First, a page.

So, with this combination of theme, sometimes sheer craziness and a classic story, you are sure to have as much fun watching this production as we did preparing it for you! 

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Shrek the Musical, Spring 2016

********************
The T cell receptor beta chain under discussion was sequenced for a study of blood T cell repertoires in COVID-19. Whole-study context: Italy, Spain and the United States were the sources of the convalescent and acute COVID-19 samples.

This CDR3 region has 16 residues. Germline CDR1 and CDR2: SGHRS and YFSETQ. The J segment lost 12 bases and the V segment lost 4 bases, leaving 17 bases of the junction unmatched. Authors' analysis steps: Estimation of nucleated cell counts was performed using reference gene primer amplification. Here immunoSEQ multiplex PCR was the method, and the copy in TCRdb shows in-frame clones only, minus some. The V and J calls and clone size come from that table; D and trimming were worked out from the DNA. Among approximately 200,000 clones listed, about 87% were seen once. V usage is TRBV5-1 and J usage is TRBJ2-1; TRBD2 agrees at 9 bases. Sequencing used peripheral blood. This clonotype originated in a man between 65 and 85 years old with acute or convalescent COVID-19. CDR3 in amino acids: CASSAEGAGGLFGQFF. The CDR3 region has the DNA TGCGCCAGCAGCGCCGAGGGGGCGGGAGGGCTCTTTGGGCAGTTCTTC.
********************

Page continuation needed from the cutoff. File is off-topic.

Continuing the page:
This musical is based off the well known film that made all of its iconic characters so well known to us all.    But did you know that it actually started out as a children’s book, and that it has gone through many, many changes to become the form you see tonight?  Shrek! is a picture book written and illustrated in 1990, by William Steig about a repugnant and monstrous ogre who leaves home to see the world and ends up saving a princess. The name "Shrek" is derived from the Yiddish and German Schreck meaning "fear" or "fright". The book served as the basis for the popular Shrek film series over a decade after its publication.  Steven Spielberg acquired the rights for the book in 1991, planning to produce a traditionally animated film based on the book. However, around the time DreamWorks was founded, producer John H. Williams brought the book to DreamWorks. As a result, DreamWorks ended up acquiring the rights for the book in 1995, and Katzenberg quickly put the film in active development. Shrek was released in April 2001, starring the voice talents of Mike Myers, Eddie Murphy, and Cameron Diaz. Chris Farley had originally been cast to voice the title character in the film, but died before being able to complete the project in December 1997; in August 1998, DreamWorks then recast the role to Mike Myers. After his first recording, he decided to record his voice in a Scottish accent. The film was also originally planned to be motion-captured, but after poor results, the studio decided to use computer animation.  The film was an immediate commercial and critical success, and won the first ever Academy Award for Best Animated Feature. The film's triumph ultimately led to the releases of three sequels: Shrek 2 (2004, which was also an instant success), Shrek the Third (2007), and Shrek Forever After (2010).  Shrek The Musical is a musical based off of the first film, with music by Jeanine Tesori and book and lyrics by David Lindsay-Abaire. They began working on the show in 2002, with the premiere of the show      happening in 2008 at the 5th Avenue Theater in Seattle.  A fun fact is that a group from Zillah actually went to that production in Seattle and saw many of the lead actors that eventually went on to play in the Broadway production!  The Seattle production featured a turn table that could also raise and lower and elaborate costumes.  More changes occurred when the show went to Broadway.  The leads remained the same, except Donkey, who was now played by Daniel Breaker. The Dragon, was sung by three women instead of one, and was a puppet represented only from the neck up. Several other songs were revamped, including adding “I’m A Believer” as the finale, as it was in the original animated film.  The show ran for a year in New York, earning 12 Drama Desk Award nominations and eight Tony Award nominations.    It was also filmed for DVD, and many ZHS cast members practically had that memorized before we announced we were doing this show!  Following the Broadway run, the national tour began in 2010 in Chicago, featuring an all new Dragon (with an entire body and voiced by one actress) and song, “Forever”.  It also featured redesigned sets, cut the Magic Mirror character, and some other changes in the music order.  A second tour of North America launched in 2011 at the Capitol Theater in Yakima, WA.  Yet again, a newly revised version ran on the West End in England from 2011-2013, again rearranging some of the songs and adding back in several fairy tale creatures that had been cut.  The touring version is the one you will see tonight.  This show is a terrific challenge for ZCSTC. The music provides upbeat fun, but took a great deal of work to master, as did the choreography.  Inspired at the beginning of our production by seeing Eisenhower’s production, we worked hard to bring you this show. Building set pieces, props and costumes took a literal village: parents, students and alumni all spent hours working on swamps, painting book covers, making a 17 foot dragon in their garage,  constructing giant foam heads, straw suitcases, and Shrekish martinis, amongst a lot of other jobs that created what you will see before you tonight.  We hope you enjoy it!